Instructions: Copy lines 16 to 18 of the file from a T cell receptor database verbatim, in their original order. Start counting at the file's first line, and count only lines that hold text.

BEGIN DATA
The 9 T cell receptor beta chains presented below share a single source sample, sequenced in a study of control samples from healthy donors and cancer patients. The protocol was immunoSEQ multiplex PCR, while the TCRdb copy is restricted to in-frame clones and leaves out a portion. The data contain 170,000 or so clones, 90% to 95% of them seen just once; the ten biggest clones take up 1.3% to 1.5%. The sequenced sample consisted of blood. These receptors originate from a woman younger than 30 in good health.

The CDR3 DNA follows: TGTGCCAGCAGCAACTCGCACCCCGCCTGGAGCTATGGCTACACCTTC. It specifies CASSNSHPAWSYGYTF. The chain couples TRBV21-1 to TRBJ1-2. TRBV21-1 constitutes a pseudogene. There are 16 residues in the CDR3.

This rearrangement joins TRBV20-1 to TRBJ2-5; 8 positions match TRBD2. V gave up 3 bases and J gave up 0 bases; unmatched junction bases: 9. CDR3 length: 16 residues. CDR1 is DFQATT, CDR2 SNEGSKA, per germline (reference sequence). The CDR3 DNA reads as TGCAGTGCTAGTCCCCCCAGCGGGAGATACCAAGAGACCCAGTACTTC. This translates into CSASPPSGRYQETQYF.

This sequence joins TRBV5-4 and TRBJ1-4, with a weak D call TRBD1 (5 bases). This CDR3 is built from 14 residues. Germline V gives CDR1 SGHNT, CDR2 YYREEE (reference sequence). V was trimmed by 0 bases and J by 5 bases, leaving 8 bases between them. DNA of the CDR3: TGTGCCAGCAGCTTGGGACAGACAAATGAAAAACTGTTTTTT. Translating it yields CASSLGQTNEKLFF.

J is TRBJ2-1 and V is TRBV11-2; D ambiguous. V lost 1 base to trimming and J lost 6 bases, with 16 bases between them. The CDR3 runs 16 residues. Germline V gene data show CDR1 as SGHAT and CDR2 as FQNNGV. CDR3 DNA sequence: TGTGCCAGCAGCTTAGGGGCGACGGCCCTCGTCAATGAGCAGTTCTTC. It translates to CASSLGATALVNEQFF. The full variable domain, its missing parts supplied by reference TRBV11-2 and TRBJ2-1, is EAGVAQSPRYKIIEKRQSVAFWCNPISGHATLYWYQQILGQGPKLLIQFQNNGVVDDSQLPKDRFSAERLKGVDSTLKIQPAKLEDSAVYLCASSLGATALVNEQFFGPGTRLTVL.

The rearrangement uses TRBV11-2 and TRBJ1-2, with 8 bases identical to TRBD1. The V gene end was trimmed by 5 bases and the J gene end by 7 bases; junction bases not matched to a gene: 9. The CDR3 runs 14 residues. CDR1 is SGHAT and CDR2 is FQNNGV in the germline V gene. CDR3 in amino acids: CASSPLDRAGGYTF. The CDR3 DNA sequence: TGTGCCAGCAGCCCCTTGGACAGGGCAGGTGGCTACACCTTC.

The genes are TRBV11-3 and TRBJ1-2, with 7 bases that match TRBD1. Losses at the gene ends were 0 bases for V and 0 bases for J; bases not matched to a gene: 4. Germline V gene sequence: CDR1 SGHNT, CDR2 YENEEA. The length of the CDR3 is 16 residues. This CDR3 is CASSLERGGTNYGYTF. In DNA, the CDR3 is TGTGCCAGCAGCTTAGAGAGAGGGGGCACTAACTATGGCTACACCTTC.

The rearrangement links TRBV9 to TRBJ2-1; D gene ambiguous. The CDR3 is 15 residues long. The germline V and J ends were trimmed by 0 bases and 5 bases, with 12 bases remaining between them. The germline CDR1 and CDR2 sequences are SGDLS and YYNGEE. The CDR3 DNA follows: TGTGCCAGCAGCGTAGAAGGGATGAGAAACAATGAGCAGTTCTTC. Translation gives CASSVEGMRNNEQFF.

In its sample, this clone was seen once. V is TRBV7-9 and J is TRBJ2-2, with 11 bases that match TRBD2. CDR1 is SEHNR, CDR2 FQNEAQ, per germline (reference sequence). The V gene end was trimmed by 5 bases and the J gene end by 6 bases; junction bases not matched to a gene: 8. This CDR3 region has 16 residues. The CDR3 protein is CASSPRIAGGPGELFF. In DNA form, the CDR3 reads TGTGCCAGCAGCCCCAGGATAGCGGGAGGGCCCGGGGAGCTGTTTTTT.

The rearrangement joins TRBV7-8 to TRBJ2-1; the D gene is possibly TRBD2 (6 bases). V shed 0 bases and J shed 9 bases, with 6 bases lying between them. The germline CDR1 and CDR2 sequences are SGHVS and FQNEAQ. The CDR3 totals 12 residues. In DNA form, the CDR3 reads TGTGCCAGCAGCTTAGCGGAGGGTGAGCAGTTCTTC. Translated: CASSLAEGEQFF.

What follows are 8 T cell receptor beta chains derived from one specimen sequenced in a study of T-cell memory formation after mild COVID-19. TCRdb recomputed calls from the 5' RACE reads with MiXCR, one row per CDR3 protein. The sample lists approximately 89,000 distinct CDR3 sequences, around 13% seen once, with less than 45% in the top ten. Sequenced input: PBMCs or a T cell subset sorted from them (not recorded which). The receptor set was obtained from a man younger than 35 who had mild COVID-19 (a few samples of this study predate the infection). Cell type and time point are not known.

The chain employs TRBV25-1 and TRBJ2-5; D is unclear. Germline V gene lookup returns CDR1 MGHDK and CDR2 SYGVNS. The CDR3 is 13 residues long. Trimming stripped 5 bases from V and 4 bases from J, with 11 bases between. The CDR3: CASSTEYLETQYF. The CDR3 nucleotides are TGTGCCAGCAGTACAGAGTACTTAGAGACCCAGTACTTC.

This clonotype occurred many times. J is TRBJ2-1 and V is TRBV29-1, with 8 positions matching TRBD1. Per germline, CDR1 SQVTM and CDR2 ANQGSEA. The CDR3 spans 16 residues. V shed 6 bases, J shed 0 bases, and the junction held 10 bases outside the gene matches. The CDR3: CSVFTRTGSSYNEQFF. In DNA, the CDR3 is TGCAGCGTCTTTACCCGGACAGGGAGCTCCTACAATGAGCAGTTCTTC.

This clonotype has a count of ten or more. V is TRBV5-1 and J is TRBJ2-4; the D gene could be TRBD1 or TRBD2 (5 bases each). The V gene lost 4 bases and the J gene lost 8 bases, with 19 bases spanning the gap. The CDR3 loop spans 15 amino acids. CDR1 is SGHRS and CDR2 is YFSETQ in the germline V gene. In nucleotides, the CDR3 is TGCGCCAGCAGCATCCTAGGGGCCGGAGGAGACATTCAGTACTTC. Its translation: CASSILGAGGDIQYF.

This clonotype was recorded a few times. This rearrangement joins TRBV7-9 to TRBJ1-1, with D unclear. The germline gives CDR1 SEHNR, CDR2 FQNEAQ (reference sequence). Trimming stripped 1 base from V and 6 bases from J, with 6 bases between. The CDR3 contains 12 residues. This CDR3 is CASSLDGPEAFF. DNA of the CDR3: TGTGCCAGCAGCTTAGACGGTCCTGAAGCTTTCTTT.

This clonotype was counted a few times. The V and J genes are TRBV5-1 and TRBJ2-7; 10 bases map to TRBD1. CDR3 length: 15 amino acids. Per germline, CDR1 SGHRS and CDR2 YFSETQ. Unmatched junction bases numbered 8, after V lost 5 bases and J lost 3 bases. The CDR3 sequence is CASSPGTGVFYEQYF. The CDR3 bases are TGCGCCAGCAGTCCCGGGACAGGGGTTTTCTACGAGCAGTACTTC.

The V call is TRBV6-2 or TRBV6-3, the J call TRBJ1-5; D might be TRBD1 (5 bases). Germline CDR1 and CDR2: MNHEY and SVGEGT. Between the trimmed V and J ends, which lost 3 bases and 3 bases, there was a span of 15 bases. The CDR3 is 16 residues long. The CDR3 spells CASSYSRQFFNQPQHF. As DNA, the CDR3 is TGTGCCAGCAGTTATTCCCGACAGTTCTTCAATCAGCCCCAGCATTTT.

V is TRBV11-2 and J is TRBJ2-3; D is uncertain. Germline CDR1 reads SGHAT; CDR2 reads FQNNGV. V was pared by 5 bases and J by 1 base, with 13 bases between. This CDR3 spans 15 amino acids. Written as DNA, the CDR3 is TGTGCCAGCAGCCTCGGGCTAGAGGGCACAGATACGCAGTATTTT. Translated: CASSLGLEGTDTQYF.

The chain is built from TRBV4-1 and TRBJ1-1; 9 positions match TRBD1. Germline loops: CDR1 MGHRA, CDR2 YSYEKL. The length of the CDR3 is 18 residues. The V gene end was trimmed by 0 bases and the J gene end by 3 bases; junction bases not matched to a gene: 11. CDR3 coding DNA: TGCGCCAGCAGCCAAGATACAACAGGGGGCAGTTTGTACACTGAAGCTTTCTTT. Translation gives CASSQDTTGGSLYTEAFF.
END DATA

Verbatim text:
This clonotype was counted a few times. The V and J genes are TRBV5-1 and TRBJ2-7; 10 bases map to TRBD1. CDR3 length: 15 amino acids. Per germline, CDR1 SGHRS and CDR2 YFSETQ. Unmatched junction bases numbered 8, after V lost 5 bases and J lost 3 bases. The CDR3 sequence is CASSPGTGVFYEQYF. The CDR3 bases are TGCGCCAGCAGTCCCGGGACAGGGGTTTTCTACGAGCAGTACTTC.

The V call is TRBV6-2 or TRBV6-3, the J call TRBJ1-5; D might be TRBD1 (5 bases). Germline CDR1 and CDR2: MNHEY and SVGEGT. Between the trimmed V and J ends, which lost 3 bases and 3 bases, there was a span of 15 bases. The CDR3 is 16 residues long. The CDR3 spells CASSYSRQFFNQPQHF. As DNA, the CDR3 is TGTGCCAGCAGTTATTCCCGACAGTTCTTCAATCAGCCCCAGCATTTT.

V is TRBV11-2 and J is TRBJ2-3; D is uncertain. Germline CDR1 reads SGHAT; CDR2 reads FQNNGV. V was pared by 5 bases and J by 1 base, with 13 bases between. This CDR3 spans 15 amino acids. Written as DNA, the CDR3 is TGTGCCAGCAGCCTCGGGCTAGAGGGCACAGATACGCAGTATTTT. Translated: CASSLGLEGTDTQYF.